SALT LAKE CITY – A Salt Lake County judge on Thursday granted an extension to file formal charges against Mark Hacking (search) in what is now believed to have been the murder of his wife Lori. The prosecution requested the extension, set to expire on Monday at 7 p.m. EDT, while police continue to search for Lori Hacking's (search) body.
Mark Hacking confessed to killing and disposing of his wife's body, the Salt Lake Tribune reported Thursday.
Hacking's brothers Scott and Lance together were the "reliable citizen witness" police said Mark confessed to about murdering his wife, Scott Hacking told the Salt Lake Tribune.
On July 24, five days after his wife's disappearance, Mark Hacking told his brothers that he killed her while she was sleeping and threw her body in a trash bin. A police affidavit released this week quoted a "reliable citizen witness" who disclosed the confession.
Scott Hacking said the information was delivered to police through an intermediary the next day.
On the following Sunday, the biggest volunteer search since the woman was reported missing was held. Some churches canceled services so members could take part. Estimates of the turnout ranged from 1,500 to 3,000.
Scott Hacking said that after learning that Mark had lied about so many things, he could not trust the statement about the disposal of the body, the Tribune reported.
The following Tuesday, the official search was called off. The families said the searchers were entering more risky terrain. They asked that people with specialized skills or equipment sign up for possible future searches.
Meanwhile, volunteers continued searching on their own, and four days later — last Saturday — the families asked that the searching end altogether. They said that Mark Hacking had provided information that made the search unnecessary.
Mark Hacking was arrested Monday as he was about to be released from the psychiatric ward where he'd been since being found naked outside a hotel the night after he reported his wife missing.
Meanwhile, FOX News has learned more about some of the evidence investigators may be examining. Sources close to the case told FOX that the University of Utah (search) psychiatric ward, where Mark Hacking had worked as an orderly, might have a surveillance video showing Mark was there the morning he said his wife disappeared.
There was a stir on Wednesday when it was learned that Hacking, when asked during his booking to disclose any aliases, gave the name "Jonathan Long." Reporters rushed to try to find out what he might have done under that name. Law enforcement authorities said they didn't know. But his attorney, Gil Athay (search), said that simply was the hospital-assigned code name under which Hacking was admitted, used to protect his identity.
Hospital officials, citing privacy laws, have refused to even acknowledge he was there and would not confirm Athay's statement.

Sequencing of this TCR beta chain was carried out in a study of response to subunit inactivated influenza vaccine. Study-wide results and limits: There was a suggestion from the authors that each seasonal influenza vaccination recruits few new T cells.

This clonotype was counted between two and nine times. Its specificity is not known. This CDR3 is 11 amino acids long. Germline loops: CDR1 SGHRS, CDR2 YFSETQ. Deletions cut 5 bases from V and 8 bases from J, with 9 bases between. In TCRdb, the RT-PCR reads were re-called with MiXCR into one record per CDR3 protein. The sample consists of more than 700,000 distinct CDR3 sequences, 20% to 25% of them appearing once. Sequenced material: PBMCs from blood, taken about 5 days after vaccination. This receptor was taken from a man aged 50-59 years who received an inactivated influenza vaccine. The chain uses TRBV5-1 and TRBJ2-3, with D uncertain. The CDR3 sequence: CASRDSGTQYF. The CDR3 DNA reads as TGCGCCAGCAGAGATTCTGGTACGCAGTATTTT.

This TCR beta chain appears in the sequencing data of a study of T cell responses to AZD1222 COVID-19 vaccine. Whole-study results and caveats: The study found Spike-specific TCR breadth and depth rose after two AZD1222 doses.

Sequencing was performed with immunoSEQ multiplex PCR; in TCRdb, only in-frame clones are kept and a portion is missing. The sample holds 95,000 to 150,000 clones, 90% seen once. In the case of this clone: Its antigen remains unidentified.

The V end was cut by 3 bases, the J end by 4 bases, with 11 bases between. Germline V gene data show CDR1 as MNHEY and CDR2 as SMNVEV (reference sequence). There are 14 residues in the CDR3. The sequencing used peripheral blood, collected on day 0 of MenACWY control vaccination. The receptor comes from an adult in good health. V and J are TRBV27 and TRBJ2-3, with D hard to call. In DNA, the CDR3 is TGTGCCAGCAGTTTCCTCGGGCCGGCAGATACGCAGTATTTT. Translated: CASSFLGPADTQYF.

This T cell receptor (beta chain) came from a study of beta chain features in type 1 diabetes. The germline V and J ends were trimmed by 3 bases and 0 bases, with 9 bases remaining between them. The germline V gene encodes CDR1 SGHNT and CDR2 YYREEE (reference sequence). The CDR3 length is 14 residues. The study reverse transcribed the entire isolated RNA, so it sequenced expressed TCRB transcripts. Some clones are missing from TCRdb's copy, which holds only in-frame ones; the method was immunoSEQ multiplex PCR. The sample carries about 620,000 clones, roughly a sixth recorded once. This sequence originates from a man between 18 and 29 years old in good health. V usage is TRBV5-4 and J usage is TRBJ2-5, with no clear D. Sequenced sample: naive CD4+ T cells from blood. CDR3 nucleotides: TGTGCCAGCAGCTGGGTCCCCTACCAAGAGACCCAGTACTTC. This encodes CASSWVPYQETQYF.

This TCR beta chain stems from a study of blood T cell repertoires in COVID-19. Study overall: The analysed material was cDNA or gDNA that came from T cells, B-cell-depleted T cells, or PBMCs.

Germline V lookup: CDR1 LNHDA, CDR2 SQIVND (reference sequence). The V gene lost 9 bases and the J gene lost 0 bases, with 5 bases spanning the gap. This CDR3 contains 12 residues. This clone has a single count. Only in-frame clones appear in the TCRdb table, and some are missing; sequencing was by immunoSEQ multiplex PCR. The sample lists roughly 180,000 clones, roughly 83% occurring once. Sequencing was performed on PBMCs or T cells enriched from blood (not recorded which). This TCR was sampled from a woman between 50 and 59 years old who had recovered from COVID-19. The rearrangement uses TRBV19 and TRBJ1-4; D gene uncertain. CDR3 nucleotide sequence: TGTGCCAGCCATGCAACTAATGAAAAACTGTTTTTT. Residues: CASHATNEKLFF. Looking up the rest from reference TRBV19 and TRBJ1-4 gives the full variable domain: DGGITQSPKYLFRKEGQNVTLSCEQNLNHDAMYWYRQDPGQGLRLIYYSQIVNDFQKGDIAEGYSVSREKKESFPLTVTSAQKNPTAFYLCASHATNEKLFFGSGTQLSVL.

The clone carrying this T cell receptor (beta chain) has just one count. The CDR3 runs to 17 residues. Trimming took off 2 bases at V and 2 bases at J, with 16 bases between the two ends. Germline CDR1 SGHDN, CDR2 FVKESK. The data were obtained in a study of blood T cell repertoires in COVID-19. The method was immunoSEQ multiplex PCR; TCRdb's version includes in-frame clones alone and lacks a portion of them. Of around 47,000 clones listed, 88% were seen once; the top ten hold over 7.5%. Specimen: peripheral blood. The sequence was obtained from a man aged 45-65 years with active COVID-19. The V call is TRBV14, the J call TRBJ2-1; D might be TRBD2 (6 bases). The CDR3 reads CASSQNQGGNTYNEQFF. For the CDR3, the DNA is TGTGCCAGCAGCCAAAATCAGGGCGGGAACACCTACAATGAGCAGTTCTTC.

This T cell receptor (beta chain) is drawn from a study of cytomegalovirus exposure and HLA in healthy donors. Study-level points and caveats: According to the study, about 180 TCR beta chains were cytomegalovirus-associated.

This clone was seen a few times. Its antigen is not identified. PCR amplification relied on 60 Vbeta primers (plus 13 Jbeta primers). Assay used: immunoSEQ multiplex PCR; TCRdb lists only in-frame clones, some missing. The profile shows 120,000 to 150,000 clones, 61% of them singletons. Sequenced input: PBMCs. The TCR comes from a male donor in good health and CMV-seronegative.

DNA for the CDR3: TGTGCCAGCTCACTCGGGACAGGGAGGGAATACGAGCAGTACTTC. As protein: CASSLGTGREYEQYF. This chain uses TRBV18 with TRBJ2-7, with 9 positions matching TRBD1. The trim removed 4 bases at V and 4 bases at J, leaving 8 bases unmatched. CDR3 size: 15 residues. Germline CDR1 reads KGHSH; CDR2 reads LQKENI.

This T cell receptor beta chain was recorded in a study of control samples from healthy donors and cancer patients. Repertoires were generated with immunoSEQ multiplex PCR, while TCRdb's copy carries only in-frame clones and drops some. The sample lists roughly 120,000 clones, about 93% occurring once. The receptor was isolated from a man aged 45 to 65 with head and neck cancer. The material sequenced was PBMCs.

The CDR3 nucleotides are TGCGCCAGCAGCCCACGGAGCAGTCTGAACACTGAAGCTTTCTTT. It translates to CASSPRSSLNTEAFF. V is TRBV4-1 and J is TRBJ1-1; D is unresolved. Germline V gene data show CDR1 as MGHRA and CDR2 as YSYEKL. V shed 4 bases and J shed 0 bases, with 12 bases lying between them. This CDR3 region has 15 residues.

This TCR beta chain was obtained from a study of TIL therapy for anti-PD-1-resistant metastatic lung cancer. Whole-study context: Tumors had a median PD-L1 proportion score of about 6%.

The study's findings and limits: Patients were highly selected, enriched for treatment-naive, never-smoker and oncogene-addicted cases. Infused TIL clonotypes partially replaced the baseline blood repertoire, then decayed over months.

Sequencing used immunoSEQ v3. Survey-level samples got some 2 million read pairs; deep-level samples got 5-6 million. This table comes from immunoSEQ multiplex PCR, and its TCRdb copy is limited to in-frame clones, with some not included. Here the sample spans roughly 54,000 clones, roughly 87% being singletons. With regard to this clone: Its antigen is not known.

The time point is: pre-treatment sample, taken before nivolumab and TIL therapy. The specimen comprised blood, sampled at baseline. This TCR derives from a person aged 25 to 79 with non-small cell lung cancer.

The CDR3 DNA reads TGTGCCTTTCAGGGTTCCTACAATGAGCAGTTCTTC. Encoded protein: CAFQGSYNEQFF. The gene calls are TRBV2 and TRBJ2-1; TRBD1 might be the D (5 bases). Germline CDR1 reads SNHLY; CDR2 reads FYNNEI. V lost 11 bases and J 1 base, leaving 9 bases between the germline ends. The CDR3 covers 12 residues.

A judge set Hacking's bail at $500,000, but Athay said he and his client have not even discussed the possibility of posting bail, the Tribune said.
Meanwhile, police and cadaver dogs returned on Thursday to the county landfill to search for the body of Lori Hacking.
They have 3,000 tons of trash to search through. The digging started within days after Mark Hacking reported his wife missing and has been continuing on and off since then. The searches were halted when the dogs were needed on other assignments and when their handlers felt the animals needed time off.
Large spotlights lighted the area Wednesday night and a backhoe tore out large chunks of garbage that were then spread out for the dogs to go over.
Mark Hacking called police July 19 and said his wife had failed to show up for work after going for an early morning jog.
Police believe that three days before she vanished, Lori Hacking discovered that her husband had not been enrolled in a North Carolina medical school where the couple was packing to move. It also was discovered that he had lied about graduating from the University of Utah.
Police arrested Hacking on Monday on evidence including a bloody knife found in his bedroom, a discarded mattress and a reported psychiatric ward confession.
Thursday was the deadline for Salt Lake County District Attorney David Yocom to file charges, but he said he might not be ready and might ask the court for an extension.
Yocom declined to say whether he would seek the death penalty, but did say the wishes of the victim's family are given great weight in such decisions.
Lori Hacking's brother Paul Soares, asked about the appropriate penalty during a televised interview Wednesday night, said, "I try not to think about that. I trust the people of the state of the Utah to come up with right judgment."
Scott Hacking said he was aware his brother, if convicted, could face a possible death penalty.
"I certainly worried about that," he told the Tribune. "My family believes in the justice system .... If those consequences are the ones he has to face, then again, we will support him through that point, though I hope he does not have to face that consequence."
FOX News' Alicia Acuna and The Associated Press contributed to this report.